Select a language for instant Google Translation

Filter this Topic By ...

Content Types

Regions

Countries

Trade (578)

SAIIA has recently relaunched its two regular newsletters, which are freely available to all. Trade Perspectives is a bi-monthly newsletter providing insights, analysis and updates on economic governance, trade policy and trade negotiations. This newsletter is produced by the Economic Diplomacy Programme at SAIIA. The next issue will be available this month. Governance Perspectives is a bi-monthly newsletter on the African Peer Review Mechanism (APRM), governance, democracy and accountability in Africa. It is published by the Governance and APRM Programme at SAIIA. The next issue will be available next month. To subscribe to either of these newsletters, please click here…
The 39th annual Group of 8 (G-8) Summit takes place on 17 and 18 June 2013, with the UK as this year's president. To provide insights into her country's plan for this year's summit, Dame Nicola Brewer, British High Commissioner to South Africa, addressed a G8 study group this week organised by SAIIA's Economic Diplomacy Programme and the Humanities Department at the University of Pretoria.
'Don't talk to me about giblets,' International Relations and Co-operation Minister Maite Nkoane-Mashabane reportedly said during last week’s BRICS (Brazil, Russia, India, China and South Africa) business summit. This remark reveals several things about the nature of the BRICS forum, and co-operation on trade matters in particular.
In a move that has generated much excitement, South Africa has invited representatives from various African continental institutions, including regional economic blocs to the Brazil, Russia, India, China and South Africa (BRICS) Summit (26-27 March 2013). BRICS leaders will meet them to discuss Africa’s infrastructure development priorities under the New Partnership for Africa’s Development (NEPAD) framework. This is in line with the Summit theme, “BRICS and Africa - partnership for development, integration and industrialisation”.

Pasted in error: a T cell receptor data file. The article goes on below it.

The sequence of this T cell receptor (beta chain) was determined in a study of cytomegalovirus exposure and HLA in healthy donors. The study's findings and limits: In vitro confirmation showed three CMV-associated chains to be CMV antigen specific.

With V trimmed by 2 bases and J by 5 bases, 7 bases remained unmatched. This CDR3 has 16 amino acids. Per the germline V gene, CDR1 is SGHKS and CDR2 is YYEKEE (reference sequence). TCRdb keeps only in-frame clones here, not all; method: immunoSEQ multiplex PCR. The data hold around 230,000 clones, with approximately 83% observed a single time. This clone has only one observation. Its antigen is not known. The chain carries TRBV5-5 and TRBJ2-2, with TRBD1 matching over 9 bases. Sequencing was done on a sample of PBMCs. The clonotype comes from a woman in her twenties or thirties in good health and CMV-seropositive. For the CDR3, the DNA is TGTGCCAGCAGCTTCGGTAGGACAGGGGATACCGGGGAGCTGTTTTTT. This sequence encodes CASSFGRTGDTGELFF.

SAIIA Occasional Paper No 137, February 2013
President Jacob Zuma addressed a somewhat distracted South African population in his State of the Nation speech.  He started and finished the lengthy presentation by reaffirming the commitment of government to the vision set out in the National Development Plan. Unsurprisingly, this was one of a number of echoes of policy decisions made at the ANC's National Conference held in Mangaung in December 2012. Among them were the categorical dismissal of the nationalisation debate and a strong defence of the supremacy of the constitution. These are things investors want to hear and the reaction of the rand reflected a certain…
DAVOS is important for at least three reasons: it plays a critical role in setting an agenda for global discussions throughout the year; provides networking opportunities of the highest order; and offers countries opportunities to brand themselves with an elite, powerful investor community. It is thus appropriate that South Africa is properly represented. But what can we expect?
In a new series of video interviews, a special panel of experts present fresh insights into the five BRICS countries (Brazil, Russia, India, China, South Africa) and their relationship with Africa. The latest interview is with Brendan Vickers from the Department of Trade and Industry in South Africa, on the BRICS trade agenda, above.
SAIIA Occasional Paper No 128, December 2012
Volume 19, Issue 3 of SAIIA's peer-reviewed journal, the South African Journal of International Affairs, is now out, featuring articles from leading academics on a range of topics relevant to African interests.
27 November 2012: Turkey has bagged two credit-rating upgrades despite back-to-back world debt crises. After being upgraded to investment grade for the first time in two decades, the economy has made the transition from perennial underachiever to regional superstar. SAIIA Tom Wheeler, Former SA Ambassador to Turkey, was invited on CNBC Africa's Open Exchange show to look at this emerging market. [Duration: 7min 16sec] Watch the video  
(Portuguese) China’s rising position in African affairs, from that of quiescence to open activism at the centre stage of events, is changing the dynamics of the international system.  Since the onset of the domestic reform process starting in 1978, Maoist faith and revolutionary altruism have given way to the consciously self-interested commercial entrepreneurs and advocates of forms of market capitalism. The emergence of China as Africa’s top trading partner and leading source of foreign direct investment in 2009, surpassing the United States and key European Union states still struggling in the aftermath of the global financial crisis, has sharpened the…
During the World Trade Organization (WTO) Public Forum held in Geneva recently, the corridors and coffee shops were abuzz with speculation about the race for the position of Director General.  Pascal Lamy will end his second term in August 2013.  The official process to find a replacement will begin with nominations of candidates by member countries of the WTO in December 2012. Informal jockeying for position has already begun.